Kattha, Kaṭṭha: 3 definitions
Kattha means something in Buddhism, Pali, Hindi. If you want to know the exact meaning, history, etymology or English translation of this term then check out the descriptions on this page. Add your comment or reference to a book if you want to contribute to this summary article.
Languages of India and abroad
Pali-English dictionarySource: BuddhaSasana: Concise Pali-English Dictionary
kattha : (adv.) where? || kaṭṭha (pp. of kasati), plouhged; tilled. (nt.) timber; a piece of wood.Source: Sutta: The Pali Text Society's Pali-English Dictionary
Kattha, (adv.) (der. fr. interr. base ka° (kad2), whereas Sk. kutra is der. fr. base ku°, cp. kuttha) where? where to, whither? Vin. I, 83, 107; II, 76; D. I, 223; Sn. 487, 1036; J. III, 76; Pv. II, 916; DhA. I, 3.—k. nu kho where then, where I wonder? D. I, 215 sq. , PvA. 22 (with Pot.) —katthaci(d) (indef.) anywhere, at some place or other J. I, 137; V, 468; wherever, in whatever place Miln. 366; PvA. 284; KhA 247; J. III, 229; IV, 9, 45; as katthacid eva J. IV. 92; PvA. 173. Sometimes doubled katthaci katthaci in whatsoever place J. IV, 341.—na k. nowhere M. I. 424; Miln. 77; VvA. 14.
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1) Kaṭṭha, 3 (nt.) (Brh. kāṣṭha, cp. Ohg. holz) 1. a piece of wood, esp. a stick used as fuel, chips, firewood S. I, 168=Sn. 462; M. I, 234 (+ kaṭhala); PvA. 256 (+ tiṇa). In phrase “sattussada sa-tiṇa-kaṭṭh’odaka sa-dhañña” (densely populated with good supply of grass, firewood, water, and corn) in ster. description of a prosperous place (cp. Xenophon’s poλis oi)koumέnh eu)dai/mwn kai megaλh) D. I, 87, 111, etc. Both sg. (coll.) & pl. as “sticks” D. II, 341, esp. in phrase kaṭṭhaṃ phāleti to chop sticks Vin. I, 31; Sn. p. 104; J. II, 144; Pv. II, 951 (=PvA. 135), or k°ṃ pāteti (phāṭeti=phāleti? See pāteti) M. I, 21. Frequent also in similes: M. I, 241= II. 93=III, 95 (alla k.); M. III, 242=S. II, 97=IV. 215= V. 212 (dve k.); A. III, 6 (+ kaṭhala); IV, 72 (+ tiṇa); I, 124=Pug. 30, 36 (+ kaṭhala).—2. a piece of stick used for building huts (wattle and daub) M. I, 190. ‹-› 3. a stick, in avalekhana° (for scraping) Vin. II, 141, 221, and in danta° a tooth-pick VvA. 63, etc. (see danta).—4. (adj.) in cpds. =of wood, wooden.
2) Kaṭṭha, 2 (adj.) (Sk. kaṣṭa) bad, useless: see kaṭṭhaka2. Only in cpds.; perhaps also in pakaṭṭhaka.
3) Kaṭṭha, 1 (Sk. kṛṣṭa, pp. of kasati, cp. kiṭṭha) ploughed, tilled Sn. 80; Miln. 255; PvA. 45, 62. a° untilled, unprepared Anvs 27. su° well-ploughed A. I, 229; Miln. 255. (Page 177)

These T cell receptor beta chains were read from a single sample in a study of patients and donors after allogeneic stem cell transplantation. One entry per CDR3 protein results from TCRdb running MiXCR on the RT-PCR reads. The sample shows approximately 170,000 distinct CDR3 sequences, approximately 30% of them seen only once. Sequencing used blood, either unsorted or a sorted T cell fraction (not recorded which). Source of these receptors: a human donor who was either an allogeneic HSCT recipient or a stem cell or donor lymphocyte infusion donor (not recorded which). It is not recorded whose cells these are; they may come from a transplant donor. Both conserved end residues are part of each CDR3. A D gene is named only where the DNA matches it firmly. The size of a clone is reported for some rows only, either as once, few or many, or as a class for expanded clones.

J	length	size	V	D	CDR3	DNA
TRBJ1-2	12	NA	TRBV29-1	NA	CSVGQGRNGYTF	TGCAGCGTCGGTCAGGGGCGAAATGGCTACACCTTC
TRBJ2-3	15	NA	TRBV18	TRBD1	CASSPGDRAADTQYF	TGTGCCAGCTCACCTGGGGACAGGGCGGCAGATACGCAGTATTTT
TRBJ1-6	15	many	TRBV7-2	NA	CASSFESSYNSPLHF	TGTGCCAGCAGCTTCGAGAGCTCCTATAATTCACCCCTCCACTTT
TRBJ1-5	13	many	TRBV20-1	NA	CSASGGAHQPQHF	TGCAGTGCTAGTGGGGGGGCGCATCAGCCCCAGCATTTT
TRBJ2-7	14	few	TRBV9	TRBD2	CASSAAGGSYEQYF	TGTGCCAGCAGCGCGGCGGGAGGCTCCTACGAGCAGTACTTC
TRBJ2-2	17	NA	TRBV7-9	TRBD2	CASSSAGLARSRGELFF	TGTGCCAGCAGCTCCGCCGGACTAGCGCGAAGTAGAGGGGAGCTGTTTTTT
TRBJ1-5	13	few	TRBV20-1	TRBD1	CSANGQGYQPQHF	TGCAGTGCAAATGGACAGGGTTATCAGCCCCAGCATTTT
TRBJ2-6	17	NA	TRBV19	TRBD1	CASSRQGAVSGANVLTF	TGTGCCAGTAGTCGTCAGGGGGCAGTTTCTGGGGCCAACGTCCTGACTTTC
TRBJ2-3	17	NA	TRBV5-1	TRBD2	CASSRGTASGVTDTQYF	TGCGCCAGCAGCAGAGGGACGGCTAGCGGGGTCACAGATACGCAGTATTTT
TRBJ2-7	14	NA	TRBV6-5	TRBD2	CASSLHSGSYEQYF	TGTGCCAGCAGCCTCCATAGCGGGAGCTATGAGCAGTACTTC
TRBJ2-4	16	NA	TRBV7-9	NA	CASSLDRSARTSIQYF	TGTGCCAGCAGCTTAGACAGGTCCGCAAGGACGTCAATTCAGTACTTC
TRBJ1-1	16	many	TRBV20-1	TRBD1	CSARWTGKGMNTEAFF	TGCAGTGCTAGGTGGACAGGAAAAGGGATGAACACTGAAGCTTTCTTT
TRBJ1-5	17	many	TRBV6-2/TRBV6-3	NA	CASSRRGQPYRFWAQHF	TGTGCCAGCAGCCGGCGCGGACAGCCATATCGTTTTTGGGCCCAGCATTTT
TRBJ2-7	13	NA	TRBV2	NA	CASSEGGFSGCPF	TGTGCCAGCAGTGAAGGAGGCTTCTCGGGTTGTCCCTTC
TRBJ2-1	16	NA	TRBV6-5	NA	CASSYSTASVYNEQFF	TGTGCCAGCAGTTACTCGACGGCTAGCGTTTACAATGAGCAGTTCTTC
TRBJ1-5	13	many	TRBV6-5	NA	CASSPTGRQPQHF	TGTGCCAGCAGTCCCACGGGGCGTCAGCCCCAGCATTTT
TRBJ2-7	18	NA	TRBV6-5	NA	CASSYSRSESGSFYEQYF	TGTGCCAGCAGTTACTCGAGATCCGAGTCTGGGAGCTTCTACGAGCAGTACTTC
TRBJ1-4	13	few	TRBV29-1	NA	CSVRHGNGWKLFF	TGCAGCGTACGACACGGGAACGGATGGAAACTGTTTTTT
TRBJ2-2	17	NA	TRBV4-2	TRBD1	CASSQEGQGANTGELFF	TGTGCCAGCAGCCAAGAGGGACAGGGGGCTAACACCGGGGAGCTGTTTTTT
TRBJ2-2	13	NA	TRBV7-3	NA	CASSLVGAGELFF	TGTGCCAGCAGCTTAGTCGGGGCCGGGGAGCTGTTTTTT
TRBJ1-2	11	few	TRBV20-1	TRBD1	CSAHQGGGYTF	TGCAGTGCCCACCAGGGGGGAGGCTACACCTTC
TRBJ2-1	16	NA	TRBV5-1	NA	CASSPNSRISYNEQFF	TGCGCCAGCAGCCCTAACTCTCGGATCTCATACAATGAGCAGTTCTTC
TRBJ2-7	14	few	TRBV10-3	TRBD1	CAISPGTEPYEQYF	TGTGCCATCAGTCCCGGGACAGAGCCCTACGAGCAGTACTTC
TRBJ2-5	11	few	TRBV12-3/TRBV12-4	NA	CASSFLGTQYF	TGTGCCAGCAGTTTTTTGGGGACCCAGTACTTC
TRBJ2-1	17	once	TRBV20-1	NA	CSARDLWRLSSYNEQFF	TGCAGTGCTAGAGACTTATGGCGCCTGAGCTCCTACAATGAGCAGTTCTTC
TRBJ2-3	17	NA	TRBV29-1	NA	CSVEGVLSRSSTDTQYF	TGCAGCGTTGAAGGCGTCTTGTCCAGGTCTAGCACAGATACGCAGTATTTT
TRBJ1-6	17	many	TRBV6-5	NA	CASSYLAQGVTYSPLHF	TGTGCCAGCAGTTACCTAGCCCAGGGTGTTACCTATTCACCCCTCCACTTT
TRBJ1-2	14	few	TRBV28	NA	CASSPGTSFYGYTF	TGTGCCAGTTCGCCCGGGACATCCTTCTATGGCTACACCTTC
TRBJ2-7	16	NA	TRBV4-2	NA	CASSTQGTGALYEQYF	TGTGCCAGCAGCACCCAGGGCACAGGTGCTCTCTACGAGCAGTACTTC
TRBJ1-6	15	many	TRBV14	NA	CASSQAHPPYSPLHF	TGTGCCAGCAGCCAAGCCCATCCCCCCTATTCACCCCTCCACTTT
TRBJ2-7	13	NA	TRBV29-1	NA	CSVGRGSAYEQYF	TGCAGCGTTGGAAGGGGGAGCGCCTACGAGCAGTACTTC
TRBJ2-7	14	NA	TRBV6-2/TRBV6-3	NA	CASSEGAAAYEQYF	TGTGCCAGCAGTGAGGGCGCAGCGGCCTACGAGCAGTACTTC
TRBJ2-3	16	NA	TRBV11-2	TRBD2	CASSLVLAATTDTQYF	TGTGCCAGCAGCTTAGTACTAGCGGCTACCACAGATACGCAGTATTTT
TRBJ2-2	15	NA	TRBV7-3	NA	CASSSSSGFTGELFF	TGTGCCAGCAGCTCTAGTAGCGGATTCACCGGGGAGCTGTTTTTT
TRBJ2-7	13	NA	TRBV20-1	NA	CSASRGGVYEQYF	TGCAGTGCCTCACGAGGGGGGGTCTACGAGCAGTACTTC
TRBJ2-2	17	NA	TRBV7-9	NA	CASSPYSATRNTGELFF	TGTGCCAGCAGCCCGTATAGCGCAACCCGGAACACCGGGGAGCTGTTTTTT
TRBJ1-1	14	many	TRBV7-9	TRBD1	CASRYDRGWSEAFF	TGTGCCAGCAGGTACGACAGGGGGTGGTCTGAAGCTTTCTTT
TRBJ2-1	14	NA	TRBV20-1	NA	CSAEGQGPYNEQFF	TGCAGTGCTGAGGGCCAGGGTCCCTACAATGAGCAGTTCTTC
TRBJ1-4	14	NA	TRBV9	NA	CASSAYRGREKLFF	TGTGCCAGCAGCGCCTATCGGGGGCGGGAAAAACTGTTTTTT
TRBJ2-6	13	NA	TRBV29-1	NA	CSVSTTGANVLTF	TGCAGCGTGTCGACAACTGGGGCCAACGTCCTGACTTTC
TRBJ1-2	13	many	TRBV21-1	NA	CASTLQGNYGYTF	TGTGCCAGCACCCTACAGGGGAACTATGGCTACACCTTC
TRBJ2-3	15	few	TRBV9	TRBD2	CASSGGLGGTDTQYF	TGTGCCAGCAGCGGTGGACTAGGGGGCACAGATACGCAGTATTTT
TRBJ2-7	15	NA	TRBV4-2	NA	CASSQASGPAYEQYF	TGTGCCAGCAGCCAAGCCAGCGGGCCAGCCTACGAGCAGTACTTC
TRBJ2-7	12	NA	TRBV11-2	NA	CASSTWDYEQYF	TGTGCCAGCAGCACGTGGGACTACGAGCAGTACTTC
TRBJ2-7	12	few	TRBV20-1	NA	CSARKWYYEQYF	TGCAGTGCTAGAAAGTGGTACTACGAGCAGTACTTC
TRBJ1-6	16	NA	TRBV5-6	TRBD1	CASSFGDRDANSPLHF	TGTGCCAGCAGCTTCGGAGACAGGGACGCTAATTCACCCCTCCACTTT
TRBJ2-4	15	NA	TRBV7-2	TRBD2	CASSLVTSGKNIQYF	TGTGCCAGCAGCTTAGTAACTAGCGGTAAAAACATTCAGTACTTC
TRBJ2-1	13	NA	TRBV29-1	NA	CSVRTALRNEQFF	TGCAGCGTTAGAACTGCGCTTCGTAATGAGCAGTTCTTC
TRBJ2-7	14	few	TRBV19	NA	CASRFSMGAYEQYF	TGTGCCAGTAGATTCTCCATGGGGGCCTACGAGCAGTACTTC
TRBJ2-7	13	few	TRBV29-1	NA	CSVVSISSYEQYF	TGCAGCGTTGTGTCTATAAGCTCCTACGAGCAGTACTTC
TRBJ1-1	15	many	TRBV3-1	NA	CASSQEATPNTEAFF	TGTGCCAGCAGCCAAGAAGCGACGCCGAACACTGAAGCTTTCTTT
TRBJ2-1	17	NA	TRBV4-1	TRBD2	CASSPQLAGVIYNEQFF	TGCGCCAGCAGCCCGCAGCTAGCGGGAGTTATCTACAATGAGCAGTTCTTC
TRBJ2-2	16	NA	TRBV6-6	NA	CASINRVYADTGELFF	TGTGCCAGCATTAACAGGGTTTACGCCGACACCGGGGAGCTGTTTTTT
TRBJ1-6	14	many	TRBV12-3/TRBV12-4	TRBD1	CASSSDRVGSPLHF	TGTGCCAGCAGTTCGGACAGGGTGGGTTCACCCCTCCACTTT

Pali is the language of the Tipiṭaka, which is the sacred canon of Theravāda Buddhism and contains much of the Buddha’s speech. Closeley related to Sanskrit, both languages are used interchangeably between religions.
Hindi dictionarySource: DDSA: A practical Hindi-English dictionary
Katthā (कत्था):—(nm) catechu Terra japonica.
See also (Relevant definitions)
Starts with (+22): Kattha Sutta, Katthabhatin, Katthaci, Katthaggi, Katthahala-parivena, Katthahara Bharadvaja, Katthahara Sutta, Katthaharaka, Katthahari Jataka, Katthaharin, Katthahatthin, Katthai, Katthak, Katthaka, Katthaka Cetiya, Katthakalingara, Katthakasala, Katthakhanda, Katthakya, Katthamancaka.
Full-text (+31): Vikattha, Katthatala, Katthavasa, Pakatthaka, Katthavasika, Katth, Katthavipalavita, Kashthaharaka, Katthathita, Katthaphalaka, Katthakalingara, Katthamaya, Katthamancaka, Katthavahana, Katthatumba, Kattharupa, Katthavaha, Katthapaduka, Katthapunja, Katthaggi.
Search found 7 books and stories containing Kattha, Kaṭṭha, Katthā; (plurals include: Katthas, Kaṭṭhas, Katthās). You can also click to the full overview containing English textual excerpts. Below are direct links for the most relevant articles:
Maha Prajnaparamita Sastra (by Gelongma Karma Migme Chödrön)
II. Canonical definitions of the 37 auxiliaries < [Note on the Thirty-seven Auxiliaries to Enlightenment]
Vinaya Pitaka (4): Parivara (by I. B. Horner)
Monks’ Analysis: on the Laying-Down-Where (Pārājika) < [1.1. Monks’ Analysis: on the Laying-Down-Where]
Buddhist Monastic Discipline (by Jotiya Dhirasekera)
The Jataka tales [English], Volume 1-6 (by Robert Chalmers)
Vinaya (1): The Patimokkha (by T. W. Rhys Davids)
Kathasaritsagara (the Ocean of Story) (by Somadeva)
Part 1 - Betel-Chewing in India prior to a.d. 1800 < [Appendix 8.2 - The Romance of Betel-Chewing]